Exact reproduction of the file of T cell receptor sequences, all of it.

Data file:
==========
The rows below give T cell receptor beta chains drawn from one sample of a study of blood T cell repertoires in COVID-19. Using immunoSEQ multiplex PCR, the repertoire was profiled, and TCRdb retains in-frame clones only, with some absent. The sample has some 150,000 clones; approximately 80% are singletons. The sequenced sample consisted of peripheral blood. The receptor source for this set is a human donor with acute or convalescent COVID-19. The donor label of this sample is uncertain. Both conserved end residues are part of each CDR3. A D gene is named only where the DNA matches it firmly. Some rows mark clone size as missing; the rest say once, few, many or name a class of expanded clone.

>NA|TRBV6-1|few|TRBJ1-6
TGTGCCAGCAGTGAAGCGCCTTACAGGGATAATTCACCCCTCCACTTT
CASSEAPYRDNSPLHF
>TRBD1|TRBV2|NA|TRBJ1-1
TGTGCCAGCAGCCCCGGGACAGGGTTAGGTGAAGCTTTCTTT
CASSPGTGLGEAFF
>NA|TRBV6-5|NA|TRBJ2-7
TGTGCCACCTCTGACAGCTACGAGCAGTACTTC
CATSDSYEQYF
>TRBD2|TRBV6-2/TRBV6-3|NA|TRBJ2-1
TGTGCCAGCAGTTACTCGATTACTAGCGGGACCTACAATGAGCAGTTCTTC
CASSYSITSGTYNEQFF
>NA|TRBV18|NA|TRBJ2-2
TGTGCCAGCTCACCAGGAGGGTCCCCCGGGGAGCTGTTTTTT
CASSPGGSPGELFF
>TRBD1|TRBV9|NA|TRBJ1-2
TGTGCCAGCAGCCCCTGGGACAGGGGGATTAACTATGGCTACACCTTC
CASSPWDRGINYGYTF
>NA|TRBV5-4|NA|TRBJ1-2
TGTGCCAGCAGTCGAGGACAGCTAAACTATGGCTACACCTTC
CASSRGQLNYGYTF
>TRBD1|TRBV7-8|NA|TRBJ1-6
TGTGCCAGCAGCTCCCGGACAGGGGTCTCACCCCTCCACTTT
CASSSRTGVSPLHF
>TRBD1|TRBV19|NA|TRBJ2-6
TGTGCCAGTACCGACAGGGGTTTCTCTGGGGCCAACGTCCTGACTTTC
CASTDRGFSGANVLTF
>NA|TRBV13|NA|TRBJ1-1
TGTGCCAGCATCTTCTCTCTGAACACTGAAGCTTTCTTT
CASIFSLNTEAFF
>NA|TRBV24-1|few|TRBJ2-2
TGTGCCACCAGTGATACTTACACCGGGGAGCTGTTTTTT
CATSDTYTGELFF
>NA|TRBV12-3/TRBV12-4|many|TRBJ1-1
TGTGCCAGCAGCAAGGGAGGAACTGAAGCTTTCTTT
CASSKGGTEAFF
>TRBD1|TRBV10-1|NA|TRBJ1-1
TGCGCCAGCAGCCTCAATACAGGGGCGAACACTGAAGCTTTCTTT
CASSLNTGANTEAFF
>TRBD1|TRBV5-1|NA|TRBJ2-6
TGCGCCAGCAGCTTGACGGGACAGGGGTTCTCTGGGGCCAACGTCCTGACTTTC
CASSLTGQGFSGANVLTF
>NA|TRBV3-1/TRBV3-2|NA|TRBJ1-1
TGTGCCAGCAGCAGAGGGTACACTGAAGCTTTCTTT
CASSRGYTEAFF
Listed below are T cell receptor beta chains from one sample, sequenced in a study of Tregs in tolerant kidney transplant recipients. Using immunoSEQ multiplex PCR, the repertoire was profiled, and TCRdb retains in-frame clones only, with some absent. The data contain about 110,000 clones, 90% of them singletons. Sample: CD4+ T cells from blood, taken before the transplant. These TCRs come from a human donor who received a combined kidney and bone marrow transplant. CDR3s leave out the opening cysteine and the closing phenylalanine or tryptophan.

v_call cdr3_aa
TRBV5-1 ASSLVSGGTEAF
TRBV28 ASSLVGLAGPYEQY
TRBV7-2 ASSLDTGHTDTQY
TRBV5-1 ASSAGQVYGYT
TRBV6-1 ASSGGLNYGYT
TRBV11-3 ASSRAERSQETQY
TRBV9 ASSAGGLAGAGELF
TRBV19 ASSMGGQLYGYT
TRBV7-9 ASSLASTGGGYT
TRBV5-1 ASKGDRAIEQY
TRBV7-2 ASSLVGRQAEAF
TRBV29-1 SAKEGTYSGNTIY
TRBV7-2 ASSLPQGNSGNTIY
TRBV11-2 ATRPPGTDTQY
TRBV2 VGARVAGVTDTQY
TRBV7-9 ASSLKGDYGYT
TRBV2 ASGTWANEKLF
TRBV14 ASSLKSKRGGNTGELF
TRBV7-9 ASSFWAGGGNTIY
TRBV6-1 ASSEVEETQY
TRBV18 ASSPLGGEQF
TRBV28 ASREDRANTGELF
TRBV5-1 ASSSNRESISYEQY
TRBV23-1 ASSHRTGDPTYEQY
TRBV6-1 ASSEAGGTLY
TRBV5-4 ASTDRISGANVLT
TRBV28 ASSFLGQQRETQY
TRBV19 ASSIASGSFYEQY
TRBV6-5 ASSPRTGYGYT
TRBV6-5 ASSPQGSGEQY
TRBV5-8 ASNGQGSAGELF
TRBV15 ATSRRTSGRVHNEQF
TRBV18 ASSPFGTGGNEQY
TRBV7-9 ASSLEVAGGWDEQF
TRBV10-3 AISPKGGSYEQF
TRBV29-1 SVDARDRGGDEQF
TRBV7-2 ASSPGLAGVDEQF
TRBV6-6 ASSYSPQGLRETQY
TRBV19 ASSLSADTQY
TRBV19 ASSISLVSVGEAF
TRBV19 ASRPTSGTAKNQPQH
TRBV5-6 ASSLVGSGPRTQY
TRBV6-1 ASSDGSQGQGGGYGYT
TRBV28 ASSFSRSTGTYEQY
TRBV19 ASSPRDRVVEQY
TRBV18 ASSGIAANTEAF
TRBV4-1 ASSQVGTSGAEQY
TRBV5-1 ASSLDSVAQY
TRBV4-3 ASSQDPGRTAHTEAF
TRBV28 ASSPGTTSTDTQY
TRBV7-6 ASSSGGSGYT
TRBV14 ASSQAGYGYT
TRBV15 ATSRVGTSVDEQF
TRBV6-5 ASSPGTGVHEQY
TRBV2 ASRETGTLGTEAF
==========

The rows below give T cell receptor beta chains drawn from one sample of a study of blood T cell repertoires in COVID-19. Using immunoSEQ multiplex PCR, the repertoire was profiled, and TCRdb retains in-frame clones only, with some absent. The sample has some 150,000 clones; approximately 80% are singletons. The sequenced sample consisted of peripheral blood. The receptor source for this set is a human donor with acute or convalescent COVID-19. The donor label of this sample is uncertain. Both conserved end residues are part of each CDR3. A D gene is named only where the DNA matches it firmly. Some rows mark clone size as missing; the rest say once, few, many or name a class of expanded clone.

>NA|TRBV6-1|few|TRBJ1-6
TGTGCCAGCAGTGAAGCGCCTTACAGGGATAATTCACCCCTCCACTTT
CASSEAPYRDNSPLHF
>TRBD1|TRBV2|NA|TRBJ1-1
TGTGCCAGCAGCCCCGGGACAGGGTTAGGTGAAGCTTTCTTT
CASSPGTGLGEAFF
>NA|TRBV6-5|NA|TRBJ2-7
TGTGCCACCTCTGACAGCTACGAGCAGTACTTC
CATSDSYEQYF
>TRBD2|TRBV6-2/TRBV6-3|NA|TRBJ2-1
TGTGCCAGCAGTTACTCGATTACTAGCGGGACCTACAATGAGCAGTTCTTC
CASSYSITSGTYNEQFF
>NA|TRBV18|NA|TRBJ2-2
TGTGCCAGCTCACCAGGAGGGTCCCCCGGGGAGCTGTTTTTT
CASSPGGSPGELFF
>TRBD1|TRBV9|NA|TRBJ1-2
TGTGCCAGCAGCCCCTGGGACAGGGGGATTAACTATGGCTACACCTTC
CASSPWDRGINYGYTF
>NA|TRBV5-4|NA|TRBJ1-2
TGTGCCAGCAGTCGAGGACAGCTAAACTATGGCTACACCTTC
CASSRGQLNYGYTF
>TRBD1|TRBV7-8|NA|TRBJ1-6
TGTGCCAGCAGCTCCCGGACAGGGGTCTCACCCCTCCACTTT
CASSSRTGVSPLHF
>TRBD1|TRBV19|NA|TRBJ2-6
TGTGCCAGTACCGACAGGGGTTTCTCTGGGGCCAACGTCCTGACTTTC
CASTDRGFSGANVLTF
>NA|TRBV13|NA|TRBJ1-1
TGTGCCAGCATCTTCTCTCTGAACACTGAAGCTTTCTTT
CASIFSLNTEAFF
>NA|TRBV24-1|few|TRBJ2-2
TGTGCCACCAGTGATACTTACACCGGGGAGCTGTTTTTT
CATSDTYTGELFF
>NA|TRBV12-3/TRBV12-4|many|TRBJ1-1
TGTGCCAGCAGCAAGGGAGGAACTGAAGCTTTCTTT
CASSKGGTEAFF
>TRBD1|TRBV10-1|NA|TRBJ1-1
TGCGCCAGCAGCCTCAATACAGGGGCGAACACTGAAGCTTTCTTT
CASSLNTGANTEAFF
>TRBD1|TRBV5-1|NA|TRBJ2-6
TGCGCCAGCAGCTTGACGGGACAGGGGTTCTCTGGGGCCAACGTCCTGACTTTC
CASSLTGQGFSGANVLTF
>NA|TRBV3-1/TRBV3-2|NA|TRBJ1-1
TGTGCCAGCAGCAGAGGGTACACTGAAGCTTTCTTT
CASSRGYTEAFF
Listed below are T cell receptor beta chains from one sample, sequenced in a study of Tregs in tolerant kidney transplant recipients. Using immunoSEQ multiplex PCR, the repertoire was profiled, and TCRdb retains in-frame clones only, with some absent. The data contain about 110,000 clones, 90% of them singletons. Sample: CD4+ T cells from blood, taken before the transplant. These TCRs come from a human donor who received a combined kidney and bone marrow transplant. CDR3s leave out the opening cysteine and the closing phenylalanine or tryptophan.

v_call cdr3_aa
TRBV5-1 ASSLVSGGTEAF
TRBV28 ASSLVGLAGPYEQY
TRBV7-2 ASSLDTGHTDTQY
TRBV5-1 ASSAGQVYGYT
TRBV6-1 ASSGGLNYGYT
TRBV11-3 ASSRAERSQETQY
TRBV9 ASSAGGLAGAGELF
TRBV19 ASSMGGQLYGYT
TRBV7-9 ASSLASTGGGYT
TRBV5-1 ASKGDRAIEQY
TRBV7-2 ASSLVGRQAEAF
TRBV29-1 SAKEGTYSGNTIY
TRBV7-2 ASSLPQGNSGNTIY
TRBV11-2 ATRPPGTDTQY
TRBV2 VGARVAGVTDTQY
TRBV7-9 ASSLKGDYGYT
TRBV2 ASGTWANEKLF
TRBV14 ASSLKSKRGGNTGELF
TRBV7-9 ASSFWAGGGNTIY
TRBV6-1 ASSEVEETQY
TRBV18 ASSPLGGEQF
TRBV28 ASREDRANTGELF
TRBV5-1 ASSSNRESISYEQY
TRBV23-1 ASSHRTGDPTYEQY
TRBV6-1 ASSEAGGTLY
TRBV5-4 ASTDRISGANVLT
TRBV28 ASSFLGQQRETQY
TRBV19 ASSIASGSFYEQY
TRBV6-5 ASSPRTGYGYT
TRBV6-5 ASSPQGSGEQY
TRBV5-8 ASNGQGSAGELF
TRBV15 ATSRRTSGRVHNEQF
TRBV18 ASSPFGTGGNEQY
TRBV7-9 ASSLEVAGGWDEQF
TRBV10-3 AISPKGGSYEQF
TRBV29-1 SVDARDRGGDEQF
TRBV7-2 ASSPGLAGVDEQF
TRBV6-6 ASSYSPQGLRETQY
TRBV19 ASSLSADTQY
TRBV19 ASSISLVSVGEAF
TRBV19 ASRPTSGTAKNQPQH
TRBV5-6 ASSLVGSGPRTQY
TRBV6-1 ASSDGSQGQGGGYGYT
TRBV28 ASSFSRSTGTYEQY
TRBV19 ASSPRDRVVEQY
TRBV18 ASSGIAANTEAF
TRBV4-1 ASSQVGTSGAEQY
TRBV5-1 ASSLDSVAQY
TRBV4-3 ASSQDPGRTAHTEAF
TRBV28 ASSPGTTSTDTQY
TRBV7-6 ASSSGGSGYT
TRBV14 ASSQAGYGYT
TRBV15 ATSRVGTSVDEQF
TRBV6-5 ASSPGTGVHEQY
TRBV2 ASRETGTLGTEAF